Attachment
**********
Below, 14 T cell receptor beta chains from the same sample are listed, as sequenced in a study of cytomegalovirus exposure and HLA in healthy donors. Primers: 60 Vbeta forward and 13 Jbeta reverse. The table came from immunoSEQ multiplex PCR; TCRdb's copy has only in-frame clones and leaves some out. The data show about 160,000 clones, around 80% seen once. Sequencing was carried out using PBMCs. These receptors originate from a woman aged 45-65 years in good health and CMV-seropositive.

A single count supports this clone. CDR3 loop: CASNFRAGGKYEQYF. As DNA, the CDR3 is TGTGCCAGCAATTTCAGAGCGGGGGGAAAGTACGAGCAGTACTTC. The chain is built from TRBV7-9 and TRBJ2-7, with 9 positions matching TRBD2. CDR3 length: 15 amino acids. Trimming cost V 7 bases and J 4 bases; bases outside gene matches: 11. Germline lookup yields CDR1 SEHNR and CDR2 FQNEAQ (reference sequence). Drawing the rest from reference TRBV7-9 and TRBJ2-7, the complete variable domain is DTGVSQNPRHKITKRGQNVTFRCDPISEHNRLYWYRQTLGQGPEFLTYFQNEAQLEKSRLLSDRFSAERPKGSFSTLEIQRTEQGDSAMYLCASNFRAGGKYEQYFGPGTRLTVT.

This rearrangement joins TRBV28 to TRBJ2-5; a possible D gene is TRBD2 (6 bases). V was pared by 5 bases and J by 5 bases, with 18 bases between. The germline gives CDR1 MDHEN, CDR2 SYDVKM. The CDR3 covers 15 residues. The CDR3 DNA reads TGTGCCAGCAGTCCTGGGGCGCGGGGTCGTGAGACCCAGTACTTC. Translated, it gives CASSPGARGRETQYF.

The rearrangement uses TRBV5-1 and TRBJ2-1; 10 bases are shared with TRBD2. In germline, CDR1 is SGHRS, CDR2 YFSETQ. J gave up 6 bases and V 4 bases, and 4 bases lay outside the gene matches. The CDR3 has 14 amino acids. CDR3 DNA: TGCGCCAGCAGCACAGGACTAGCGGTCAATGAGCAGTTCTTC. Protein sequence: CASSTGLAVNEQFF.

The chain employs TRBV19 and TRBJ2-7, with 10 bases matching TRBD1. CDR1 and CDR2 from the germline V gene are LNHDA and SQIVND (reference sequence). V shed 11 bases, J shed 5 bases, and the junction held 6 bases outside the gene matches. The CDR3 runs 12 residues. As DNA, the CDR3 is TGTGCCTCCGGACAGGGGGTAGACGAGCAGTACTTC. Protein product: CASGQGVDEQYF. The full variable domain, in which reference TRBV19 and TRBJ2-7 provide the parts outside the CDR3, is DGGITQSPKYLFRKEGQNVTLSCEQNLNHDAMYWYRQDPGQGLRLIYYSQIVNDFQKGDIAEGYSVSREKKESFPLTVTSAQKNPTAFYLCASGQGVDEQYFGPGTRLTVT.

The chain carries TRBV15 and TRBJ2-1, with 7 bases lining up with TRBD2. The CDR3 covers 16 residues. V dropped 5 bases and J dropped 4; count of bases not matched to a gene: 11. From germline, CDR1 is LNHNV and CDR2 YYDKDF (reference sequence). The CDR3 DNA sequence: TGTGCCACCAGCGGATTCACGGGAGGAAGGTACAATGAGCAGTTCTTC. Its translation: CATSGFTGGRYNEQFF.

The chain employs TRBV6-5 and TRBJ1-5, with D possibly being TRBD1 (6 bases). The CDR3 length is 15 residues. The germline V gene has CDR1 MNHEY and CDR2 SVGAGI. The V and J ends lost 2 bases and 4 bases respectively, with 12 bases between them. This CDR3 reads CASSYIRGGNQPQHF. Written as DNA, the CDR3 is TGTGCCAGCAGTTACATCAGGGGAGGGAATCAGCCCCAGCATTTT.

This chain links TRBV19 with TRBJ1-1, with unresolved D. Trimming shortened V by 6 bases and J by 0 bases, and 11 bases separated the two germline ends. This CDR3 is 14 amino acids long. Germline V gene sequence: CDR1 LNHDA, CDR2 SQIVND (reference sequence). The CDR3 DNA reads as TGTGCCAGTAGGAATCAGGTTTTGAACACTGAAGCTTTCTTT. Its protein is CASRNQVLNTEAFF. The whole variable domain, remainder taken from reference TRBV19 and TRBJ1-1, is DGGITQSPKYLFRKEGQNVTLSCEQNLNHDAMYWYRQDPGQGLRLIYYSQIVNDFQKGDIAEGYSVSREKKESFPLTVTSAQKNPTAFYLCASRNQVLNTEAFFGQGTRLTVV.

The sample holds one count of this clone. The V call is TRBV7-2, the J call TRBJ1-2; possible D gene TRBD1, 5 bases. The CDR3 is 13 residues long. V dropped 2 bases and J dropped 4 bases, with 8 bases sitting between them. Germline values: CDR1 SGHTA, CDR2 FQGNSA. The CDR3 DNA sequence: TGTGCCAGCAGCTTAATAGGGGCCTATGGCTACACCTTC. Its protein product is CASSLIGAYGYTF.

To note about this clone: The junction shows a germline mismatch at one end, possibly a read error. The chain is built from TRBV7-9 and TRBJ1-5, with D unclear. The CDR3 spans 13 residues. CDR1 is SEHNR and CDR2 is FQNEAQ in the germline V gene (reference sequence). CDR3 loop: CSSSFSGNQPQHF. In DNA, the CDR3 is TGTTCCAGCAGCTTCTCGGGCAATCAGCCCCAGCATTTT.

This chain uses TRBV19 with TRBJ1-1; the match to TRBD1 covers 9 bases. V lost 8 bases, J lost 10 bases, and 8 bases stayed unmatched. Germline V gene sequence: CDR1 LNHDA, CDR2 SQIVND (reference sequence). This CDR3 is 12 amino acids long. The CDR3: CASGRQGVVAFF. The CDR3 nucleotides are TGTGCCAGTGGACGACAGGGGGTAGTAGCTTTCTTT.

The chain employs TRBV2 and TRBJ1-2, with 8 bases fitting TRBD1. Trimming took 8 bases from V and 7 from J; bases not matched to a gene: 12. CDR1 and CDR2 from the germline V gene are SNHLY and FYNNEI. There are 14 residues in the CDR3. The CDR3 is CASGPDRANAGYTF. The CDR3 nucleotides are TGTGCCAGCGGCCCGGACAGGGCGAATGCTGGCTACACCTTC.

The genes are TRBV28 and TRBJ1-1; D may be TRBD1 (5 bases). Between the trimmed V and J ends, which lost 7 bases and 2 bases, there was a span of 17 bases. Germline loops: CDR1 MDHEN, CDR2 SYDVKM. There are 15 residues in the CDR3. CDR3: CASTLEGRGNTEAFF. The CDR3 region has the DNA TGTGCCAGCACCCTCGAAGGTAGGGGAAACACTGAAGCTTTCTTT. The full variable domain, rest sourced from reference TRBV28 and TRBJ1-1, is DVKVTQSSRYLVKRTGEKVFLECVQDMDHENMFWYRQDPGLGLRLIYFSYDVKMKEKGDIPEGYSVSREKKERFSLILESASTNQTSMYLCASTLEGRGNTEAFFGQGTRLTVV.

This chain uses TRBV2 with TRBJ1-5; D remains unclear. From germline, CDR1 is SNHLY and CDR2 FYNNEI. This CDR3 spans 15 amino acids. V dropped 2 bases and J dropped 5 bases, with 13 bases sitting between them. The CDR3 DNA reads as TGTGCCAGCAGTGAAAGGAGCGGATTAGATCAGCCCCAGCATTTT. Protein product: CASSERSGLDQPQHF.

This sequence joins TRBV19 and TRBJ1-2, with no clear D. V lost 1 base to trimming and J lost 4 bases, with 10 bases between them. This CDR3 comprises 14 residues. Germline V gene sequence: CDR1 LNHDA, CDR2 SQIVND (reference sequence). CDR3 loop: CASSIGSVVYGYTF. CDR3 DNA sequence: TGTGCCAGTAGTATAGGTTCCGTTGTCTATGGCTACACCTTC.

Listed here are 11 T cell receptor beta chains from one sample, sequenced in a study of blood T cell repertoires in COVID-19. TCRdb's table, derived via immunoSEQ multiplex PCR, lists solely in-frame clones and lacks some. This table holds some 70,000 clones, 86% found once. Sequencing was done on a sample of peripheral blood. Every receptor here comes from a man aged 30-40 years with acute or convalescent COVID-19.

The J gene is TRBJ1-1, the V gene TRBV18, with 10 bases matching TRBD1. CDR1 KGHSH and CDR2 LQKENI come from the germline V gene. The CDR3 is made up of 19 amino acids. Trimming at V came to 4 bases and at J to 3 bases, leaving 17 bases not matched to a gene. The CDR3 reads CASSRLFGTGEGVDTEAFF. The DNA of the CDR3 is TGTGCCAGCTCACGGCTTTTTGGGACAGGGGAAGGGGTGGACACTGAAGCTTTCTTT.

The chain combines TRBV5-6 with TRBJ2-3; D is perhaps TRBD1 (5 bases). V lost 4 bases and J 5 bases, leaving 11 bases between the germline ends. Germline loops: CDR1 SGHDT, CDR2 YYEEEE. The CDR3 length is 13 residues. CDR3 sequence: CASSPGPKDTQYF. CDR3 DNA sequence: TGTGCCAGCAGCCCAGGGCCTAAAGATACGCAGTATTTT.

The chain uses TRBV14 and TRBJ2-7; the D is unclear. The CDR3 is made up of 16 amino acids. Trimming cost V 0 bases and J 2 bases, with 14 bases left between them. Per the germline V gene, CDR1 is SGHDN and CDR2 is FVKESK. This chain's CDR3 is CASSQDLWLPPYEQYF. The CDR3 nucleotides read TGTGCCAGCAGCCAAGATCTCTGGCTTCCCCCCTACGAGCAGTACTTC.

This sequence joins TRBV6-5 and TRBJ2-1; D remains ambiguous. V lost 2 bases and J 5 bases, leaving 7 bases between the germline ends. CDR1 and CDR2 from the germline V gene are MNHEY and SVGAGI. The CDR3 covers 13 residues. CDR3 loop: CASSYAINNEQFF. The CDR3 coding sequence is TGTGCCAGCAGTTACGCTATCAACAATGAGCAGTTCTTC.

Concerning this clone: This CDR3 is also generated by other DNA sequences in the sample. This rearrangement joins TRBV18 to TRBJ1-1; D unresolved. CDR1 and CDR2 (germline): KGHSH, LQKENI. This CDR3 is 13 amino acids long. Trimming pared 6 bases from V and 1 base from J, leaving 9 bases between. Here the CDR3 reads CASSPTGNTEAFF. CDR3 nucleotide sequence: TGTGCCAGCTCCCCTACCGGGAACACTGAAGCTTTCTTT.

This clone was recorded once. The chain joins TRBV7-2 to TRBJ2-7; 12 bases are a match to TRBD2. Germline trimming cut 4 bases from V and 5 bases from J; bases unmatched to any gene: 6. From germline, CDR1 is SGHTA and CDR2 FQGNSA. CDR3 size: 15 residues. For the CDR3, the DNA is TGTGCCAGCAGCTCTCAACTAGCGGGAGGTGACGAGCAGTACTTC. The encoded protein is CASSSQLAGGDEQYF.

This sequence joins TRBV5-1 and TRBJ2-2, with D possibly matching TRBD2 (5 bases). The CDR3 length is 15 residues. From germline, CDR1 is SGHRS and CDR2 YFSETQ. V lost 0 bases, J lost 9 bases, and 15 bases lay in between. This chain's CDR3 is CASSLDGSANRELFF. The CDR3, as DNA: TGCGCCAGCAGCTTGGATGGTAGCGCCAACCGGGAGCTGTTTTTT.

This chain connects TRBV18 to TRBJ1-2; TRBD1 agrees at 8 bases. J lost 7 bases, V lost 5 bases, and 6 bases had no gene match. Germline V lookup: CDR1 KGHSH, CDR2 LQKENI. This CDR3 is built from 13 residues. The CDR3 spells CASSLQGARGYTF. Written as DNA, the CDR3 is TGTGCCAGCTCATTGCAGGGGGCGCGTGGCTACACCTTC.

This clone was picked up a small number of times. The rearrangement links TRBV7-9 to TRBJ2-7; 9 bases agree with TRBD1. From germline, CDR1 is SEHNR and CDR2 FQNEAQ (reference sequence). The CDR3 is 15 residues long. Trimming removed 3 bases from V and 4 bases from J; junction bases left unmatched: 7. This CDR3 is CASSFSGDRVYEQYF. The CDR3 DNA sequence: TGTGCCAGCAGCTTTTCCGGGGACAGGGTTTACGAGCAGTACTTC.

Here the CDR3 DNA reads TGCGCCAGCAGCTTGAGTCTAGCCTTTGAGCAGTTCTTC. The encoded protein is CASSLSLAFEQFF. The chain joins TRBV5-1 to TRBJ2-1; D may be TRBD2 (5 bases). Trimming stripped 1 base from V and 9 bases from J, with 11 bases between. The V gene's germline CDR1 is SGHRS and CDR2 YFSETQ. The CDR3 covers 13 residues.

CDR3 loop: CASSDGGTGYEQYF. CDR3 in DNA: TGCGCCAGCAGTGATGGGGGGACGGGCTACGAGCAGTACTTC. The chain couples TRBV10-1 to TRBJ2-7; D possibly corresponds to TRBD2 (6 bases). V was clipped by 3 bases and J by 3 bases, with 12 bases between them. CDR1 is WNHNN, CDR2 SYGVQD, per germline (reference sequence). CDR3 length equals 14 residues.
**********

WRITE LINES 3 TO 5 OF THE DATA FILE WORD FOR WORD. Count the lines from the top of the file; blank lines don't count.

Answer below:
This rearrangement joins TRBV28 to TRBJ2-5; a possible D gene is TRBD2 (6 bases). V was pared by 5 bases and J by 5 bases, with 18 bases between. The germline gives CDR1 MDHEN, CDR2 SYDVKM. The CDR3 covers 15 residues. The CDR3 DNA reads TGTGCCAGCAGTCCTGGGGCGCGGGGTCGTGAGACCCAGTACTTC. Translated, it gives CASSPGARGRETQYF.

The rearrangement uses TRBV5-1 and TRBJ2-1; 10 bases are shared with TRBD2. In germline, CDR1 is SGHRS, CDR2 YFSETQ. J gave up 6 bases and V 4 bases, and 4 bases lay outside the gene matches. The CDR3 has 14 amino acids. CDR3 DNA: TGCGCCAGCAGCACAGGACTAGCGGTCAATGAGCAGTTCTTC. Protein sequence: CASSTGLAVNEQFF.

The chain employs TRBV19 and TRBJ2-7, with 10 bases matching TRBD1. CDR1 and CDR2 from the germline V gene are LNHDA and SQIVND (reference sequence). V shed 11 bases, J shed 5 bases, and the junction held 6 bases outside the gene matches. The CDR3 runs 12 residues. As DNA, the CDR3 is TGTGCCTCCGGACAGGGGGTAGACGAGCAGTACTTC. Protein product: CASGQGVDEQYF. The full variable domain, in which reference TRBV19 and TRBJ2-7 provide the parts outside the CDR3, is DGGITQSPKYLFRKEGQNVTLSCEQNLNHDAMYWYRQDPGQGLRLIYYSQIVNDFQKGDIAEGYSVSREKKESFPLTVTSAQKNPTAFYLCASGQGVDEQYFGPGTRLTVT.